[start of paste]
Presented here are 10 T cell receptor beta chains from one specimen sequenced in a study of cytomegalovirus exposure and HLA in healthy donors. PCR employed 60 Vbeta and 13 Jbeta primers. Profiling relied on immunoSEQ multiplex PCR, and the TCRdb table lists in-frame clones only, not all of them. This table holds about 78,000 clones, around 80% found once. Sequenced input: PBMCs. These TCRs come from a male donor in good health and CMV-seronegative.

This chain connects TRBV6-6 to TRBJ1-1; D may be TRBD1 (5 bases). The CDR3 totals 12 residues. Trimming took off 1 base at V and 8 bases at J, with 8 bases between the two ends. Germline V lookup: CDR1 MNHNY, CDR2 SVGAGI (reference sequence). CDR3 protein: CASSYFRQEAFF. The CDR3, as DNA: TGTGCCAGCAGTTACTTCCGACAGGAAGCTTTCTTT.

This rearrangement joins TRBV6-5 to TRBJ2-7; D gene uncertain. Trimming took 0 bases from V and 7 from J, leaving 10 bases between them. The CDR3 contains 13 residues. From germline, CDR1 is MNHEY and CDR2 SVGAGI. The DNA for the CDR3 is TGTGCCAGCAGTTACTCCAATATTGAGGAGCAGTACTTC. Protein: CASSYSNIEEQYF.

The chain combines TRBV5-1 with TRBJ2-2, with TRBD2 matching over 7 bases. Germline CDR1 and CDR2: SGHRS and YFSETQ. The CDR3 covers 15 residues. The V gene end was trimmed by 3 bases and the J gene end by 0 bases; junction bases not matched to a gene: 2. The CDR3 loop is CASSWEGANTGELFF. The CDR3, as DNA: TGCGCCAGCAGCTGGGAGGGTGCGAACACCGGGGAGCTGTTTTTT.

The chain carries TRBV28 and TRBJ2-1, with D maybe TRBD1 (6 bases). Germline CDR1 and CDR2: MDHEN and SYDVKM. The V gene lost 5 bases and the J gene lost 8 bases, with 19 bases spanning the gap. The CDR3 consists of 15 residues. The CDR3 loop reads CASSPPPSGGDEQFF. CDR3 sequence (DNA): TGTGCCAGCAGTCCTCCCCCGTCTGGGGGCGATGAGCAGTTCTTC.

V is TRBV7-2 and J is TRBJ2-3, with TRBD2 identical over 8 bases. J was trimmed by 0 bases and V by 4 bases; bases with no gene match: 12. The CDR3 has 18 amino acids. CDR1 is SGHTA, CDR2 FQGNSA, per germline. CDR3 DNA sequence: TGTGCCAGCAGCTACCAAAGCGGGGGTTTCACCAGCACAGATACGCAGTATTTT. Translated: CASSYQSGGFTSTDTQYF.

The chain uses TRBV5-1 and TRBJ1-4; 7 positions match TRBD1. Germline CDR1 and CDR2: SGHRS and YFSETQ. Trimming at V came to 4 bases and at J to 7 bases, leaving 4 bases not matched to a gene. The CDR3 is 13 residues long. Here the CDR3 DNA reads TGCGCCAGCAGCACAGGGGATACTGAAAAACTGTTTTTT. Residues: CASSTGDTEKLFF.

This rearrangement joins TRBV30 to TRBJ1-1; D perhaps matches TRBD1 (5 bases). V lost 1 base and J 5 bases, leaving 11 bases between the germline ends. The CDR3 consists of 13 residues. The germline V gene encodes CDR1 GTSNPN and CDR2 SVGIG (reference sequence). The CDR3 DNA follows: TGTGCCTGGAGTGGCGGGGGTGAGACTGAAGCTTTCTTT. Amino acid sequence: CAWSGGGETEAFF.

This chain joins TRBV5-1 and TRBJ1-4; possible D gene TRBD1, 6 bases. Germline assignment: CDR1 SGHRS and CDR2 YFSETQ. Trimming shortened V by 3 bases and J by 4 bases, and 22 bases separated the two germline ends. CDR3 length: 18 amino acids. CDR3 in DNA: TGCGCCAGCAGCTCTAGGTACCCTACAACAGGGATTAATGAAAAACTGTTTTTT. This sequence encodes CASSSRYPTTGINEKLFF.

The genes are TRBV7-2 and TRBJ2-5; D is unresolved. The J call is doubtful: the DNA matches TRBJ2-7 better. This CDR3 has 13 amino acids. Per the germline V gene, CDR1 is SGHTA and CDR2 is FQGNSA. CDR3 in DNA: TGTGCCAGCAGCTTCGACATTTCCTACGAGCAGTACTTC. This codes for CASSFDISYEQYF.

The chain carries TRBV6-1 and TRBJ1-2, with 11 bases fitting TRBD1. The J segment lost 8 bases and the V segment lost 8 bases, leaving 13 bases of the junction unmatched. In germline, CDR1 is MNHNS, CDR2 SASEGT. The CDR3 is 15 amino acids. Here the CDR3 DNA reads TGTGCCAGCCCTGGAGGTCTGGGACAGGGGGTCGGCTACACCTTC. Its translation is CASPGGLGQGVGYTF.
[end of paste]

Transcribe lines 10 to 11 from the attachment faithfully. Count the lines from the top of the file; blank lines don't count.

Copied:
The genes are TRBV7-2 and TRBJ2-5; D is unresolved. The J call is doubtful: the DNA matches TRBJ2-7 better. This CDR3 has 13 amino acids. Per the germline V gene, CDR1 is SGHTA and CDR2 is FQGNSA. CDR3 in DNA: TGTGCCAGCAGCTTCGACATTTCCTACGAGCAGTACTTC. This codes for CASSFDISYEQYF.

The chain carries TRBV6-1 and TRBJ1-2, with 11 bases fitting TRBD1. The J segment lost 8 bases and the V segment lost 8 bases, leaving 13 bases of the junction unmatched. In germline, CDR1 is MNHNS, CDR2 SASEGT. The CDR3 is 15 amino acids. Here the CDR3 DNA reads TGTGCCAGCCCTGGAGGTCTGGGACAGGGGGTCGGCTACACCTTC. Its translation is CASPGGLGQGVGYTF.